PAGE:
There are many new online buzzwords that have entered our lives. Come and see which phrase is your favorite!

1. 小 鲜 肉 - xiǎo xiān ròu

Means: “Young hunk”

Literally, this means “little fresh meat.” Coined by Chinese netizens, this term refers to a good-looking young male adult, who is nice and kind and has not been through many relationships. To qualify as this, a young man needs to have good skin as well as six-pack abs. Usually, it is used for young idols in the show biz, similar to the American slang term “hunk,” only this time the hunk has a pretty face too.

2. 萌 萌 哒 - méng méng da

Means: “Make yourself moe

Meng Meng Da evolved from the online meme Me Me Da; it means you should take your medicine. Meng Meng Da is to make yourself “moe” (cute/adorable). The phrase also has origins with the anime Beyond the Boundary Idol Trial. This is where the phrase, “I forgot to take medicine today, I feel meng meng da” originated.

3. 你 行 你 上,不 行 别 逼 逼 - nǐxíng nǐshàng, búxíng bié bībī

Means: “You can you up, no can no BB”

If you can do it then you should go up and do it, but if you can't, just shut up. It's used against people who criticize others' work, especially when the criticizer is not that much better.

A: That person does not deserve the award.

B: You can you up, no can no BB.

From Urban Dictionary

4. 不 作 就 不 会 死 - bú zuò jiù búhuì sǐ

Means: “No zuo no die”

This means if you don't do stupid things, they won't come back and bite you in the ass. But if you do, they most certainly will. Zuo is a Chinese character meaning “to act silly or daring (for attention).”

A: Some dude baked cookies shaped like an iPhone and held it by his mouth while driving. He tried to mess with the traffic cops.

B: Did he pull it off?

A: The cop was pissed and ran his name through the system. It turns out he has speeding unpaid tickets!

B: No zuo no die.

From Urban Dictionary

5. 且 行 且 珍 惜 - qiě xíng qiě zhēn xī

Means: “Cherish what you have at the moment”

At the end of March, 2014, Wen Zhang responded to the “infidelity gate” and admitted to cheating. Three minutes later, [his wife] Ma Yili wrote the response on Sina Weibo, “Love is easy, marriage is hard, cherish what you have at the moment.” Thus, “Cherish what you have at the moment” became a popular catchphrase.

6. 你 家 人 知 道 吗?- nǐ jiārén zhīdào ma?

Means: “Does your family know?”

This originated from a netizen reading the news in an internet cafe. “You are so unrefined, does your family (parents) know?” Soon this phrase became a popular catchphrase online; its viral potential gave many netizens countless inspirations to ridicule.

7. 我 只 想 安 静 地 做 个 美 男 子 - wǒ zhīxiǎng ān jìng dì zuògè měinánzǐ

Means: “I only want to quietly live as a beautiful man”

In the first episode of the second season of the web series 《 万万没想到Never Would Have Thought (Wanwan Mei Xiangdao), Tang Seng, played by Professor Yi Xiaoxing, repeatedly utters the phrase, “I only want to quietly live as a beautiful man.”

Note: Never Would Have Thought is China's most popular web series.

8. 画 面 太 美 我 不 敢 看 - huàmiàn tàiměi wǒ búgǎn kàn

Means: “The scene is so beautiful I dare not look”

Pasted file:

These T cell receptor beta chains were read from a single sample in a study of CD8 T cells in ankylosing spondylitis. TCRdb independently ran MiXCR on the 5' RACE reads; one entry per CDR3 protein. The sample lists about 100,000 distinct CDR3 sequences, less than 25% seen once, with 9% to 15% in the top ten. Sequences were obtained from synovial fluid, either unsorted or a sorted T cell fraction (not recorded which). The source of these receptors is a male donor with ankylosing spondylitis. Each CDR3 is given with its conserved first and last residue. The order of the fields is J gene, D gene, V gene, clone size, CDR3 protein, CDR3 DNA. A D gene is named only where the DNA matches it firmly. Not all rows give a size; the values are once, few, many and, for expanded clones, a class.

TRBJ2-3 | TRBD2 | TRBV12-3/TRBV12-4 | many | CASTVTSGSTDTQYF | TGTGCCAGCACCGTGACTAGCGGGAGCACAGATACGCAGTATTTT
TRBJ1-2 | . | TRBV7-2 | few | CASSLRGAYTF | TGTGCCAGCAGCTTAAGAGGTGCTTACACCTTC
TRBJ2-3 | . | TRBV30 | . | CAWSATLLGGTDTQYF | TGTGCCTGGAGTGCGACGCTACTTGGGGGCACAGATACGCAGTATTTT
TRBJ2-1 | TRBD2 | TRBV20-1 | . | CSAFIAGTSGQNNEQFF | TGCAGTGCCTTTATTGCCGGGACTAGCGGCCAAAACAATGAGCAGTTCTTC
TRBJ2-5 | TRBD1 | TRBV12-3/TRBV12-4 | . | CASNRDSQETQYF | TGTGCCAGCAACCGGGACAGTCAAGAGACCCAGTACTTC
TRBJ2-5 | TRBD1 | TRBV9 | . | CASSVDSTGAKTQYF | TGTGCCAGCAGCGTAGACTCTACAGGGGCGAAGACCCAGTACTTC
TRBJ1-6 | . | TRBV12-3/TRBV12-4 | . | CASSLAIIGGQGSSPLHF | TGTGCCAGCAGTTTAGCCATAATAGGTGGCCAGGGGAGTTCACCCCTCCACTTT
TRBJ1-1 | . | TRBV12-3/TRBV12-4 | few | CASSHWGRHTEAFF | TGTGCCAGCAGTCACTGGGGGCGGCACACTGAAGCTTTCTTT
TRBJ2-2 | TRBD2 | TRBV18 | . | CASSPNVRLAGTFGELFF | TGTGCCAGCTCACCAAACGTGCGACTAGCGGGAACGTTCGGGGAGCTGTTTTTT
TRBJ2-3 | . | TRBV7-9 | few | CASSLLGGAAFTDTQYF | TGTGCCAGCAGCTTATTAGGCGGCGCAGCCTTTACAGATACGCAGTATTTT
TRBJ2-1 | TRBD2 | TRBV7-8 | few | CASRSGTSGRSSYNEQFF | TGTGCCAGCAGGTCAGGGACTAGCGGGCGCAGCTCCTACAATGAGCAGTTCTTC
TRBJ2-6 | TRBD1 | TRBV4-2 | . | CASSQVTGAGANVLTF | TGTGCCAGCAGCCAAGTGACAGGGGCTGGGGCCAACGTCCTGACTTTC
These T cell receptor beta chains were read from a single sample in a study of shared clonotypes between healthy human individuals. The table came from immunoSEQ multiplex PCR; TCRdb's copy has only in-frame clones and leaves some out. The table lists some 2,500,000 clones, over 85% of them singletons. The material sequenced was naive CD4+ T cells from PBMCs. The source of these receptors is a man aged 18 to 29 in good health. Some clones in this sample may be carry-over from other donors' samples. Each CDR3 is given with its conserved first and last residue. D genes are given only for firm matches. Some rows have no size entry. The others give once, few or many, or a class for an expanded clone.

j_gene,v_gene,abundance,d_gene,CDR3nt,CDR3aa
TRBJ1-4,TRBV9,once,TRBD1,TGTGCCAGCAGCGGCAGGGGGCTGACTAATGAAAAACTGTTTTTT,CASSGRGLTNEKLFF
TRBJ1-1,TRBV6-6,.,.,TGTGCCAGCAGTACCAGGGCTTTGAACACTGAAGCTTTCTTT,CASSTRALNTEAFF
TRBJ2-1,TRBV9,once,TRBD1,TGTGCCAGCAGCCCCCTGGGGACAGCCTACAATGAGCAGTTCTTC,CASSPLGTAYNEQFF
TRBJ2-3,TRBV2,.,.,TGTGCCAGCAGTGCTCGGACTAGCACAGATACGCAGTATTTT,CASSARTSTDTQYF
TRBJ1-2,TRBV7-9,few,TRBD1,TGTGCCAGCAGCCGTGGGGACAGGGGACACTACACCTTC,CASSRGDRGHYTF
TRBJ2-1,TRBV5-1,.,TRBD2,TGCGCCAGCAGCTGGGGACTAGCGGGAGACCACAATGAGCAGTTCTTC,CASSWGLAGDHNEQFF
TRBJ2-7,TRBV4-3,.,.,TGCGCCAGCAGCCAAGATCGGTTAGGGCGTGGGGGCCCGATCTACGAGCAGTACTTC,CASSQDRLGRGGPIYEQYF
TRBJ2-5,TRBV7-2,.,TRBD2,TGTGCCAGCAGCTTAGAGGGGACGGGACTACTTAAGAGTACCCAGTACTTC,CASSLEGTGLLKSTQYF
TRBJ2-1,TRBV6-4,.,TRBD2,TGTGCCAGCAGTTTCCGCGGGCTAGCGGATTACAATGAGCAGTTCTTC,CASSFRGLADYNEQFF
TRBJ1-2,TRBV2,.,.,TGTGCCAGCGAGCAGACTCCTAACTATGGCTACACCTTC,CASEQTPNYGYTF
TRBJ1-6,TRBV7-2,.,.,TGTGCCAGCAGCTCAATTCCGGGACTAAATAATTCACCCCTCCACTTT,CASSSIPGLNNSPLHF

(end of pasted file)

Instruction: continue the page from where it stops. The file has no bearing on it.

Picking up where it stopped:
This song lyric came from Jolin Tsai's “Prague Square,” and it was used by netizens to describe absurd things or events. It is used most often during instances of scoffing and self-mockery.

9. 也 是 蛮 拼 的 - yě shì mánpīn de

Means: “Push the envelope”

When someone pushes the envelope, he or she tries to go beyond the limits of their ability. The phrase became popular with Internet users to mean someone hardworking and who uses all of their resources to solve a problem. A similar phrase in English is “working your butt off everyday.”

10. 也 是 醉 了 - yě shì zuìle

Means: “Also drunk”

This clever response came from the character Longhu Chong in Jing Yong's “The Smiling, Proud Wanderer.” The jokester Longhu Chong once satirized other people's ass-kissing by saying, “When I see toady people like that, I feel uncomfortable all over, swaying from side to side as if I were drunk.”

Later, many League of Legends players took a liking to the phrase. No matter how good or bad the opposing team was, everyone would say, “Wow, this guy's skills, I'm also drunk.” This phrase mainly serves to express helplessness, gloominess, and a loss for words. Oftentimes it refers to incomprehensible things, the inability to communicate or mock. It can be replaced by phrases such as “speechless,” “incomprehensible,” and “unable to mock.”

11. 现 在 我 整 个 人 都 不 好 了 - xiànzài wǒ zhěnggèrén dōu búhǎo le

Means: “Now I'm all out of sorts”

This originated in a thread on Tianya asking for help, wherein the description contained, “Now I'm all out of sorts.” It was then widely used to express a loss for words, helplessness, and unbearableness.

12. 那 么 问 题 来 了 - nàme wèntí lái le

Means: “Now here comes the question”

When the internet meme, “Which school has the best excavator skills? Go to Shandong and find Lanxiang” was at its height, netizens added the phrase “Now here comes the question” before the question. This can also be followed with other questions.

13. 有 钱,任 性 - yǒuqián, rènxìng

Means: “Have money, stubborn like that”

A while back, a person named Old Liu knew he was being scammed but still chose to wire money to the criminals. When reporters interviewed him, he said he knew he had been scammed by the time he was tricked out of 70,000 yuan. But at the time, he thought the police wouldn't do anything about it (such a small sum). Also, he wanted to see just how much the criminals could take from him. After this story was reported, netizens jeered using the phrase, “Have money, stubborn like that.”

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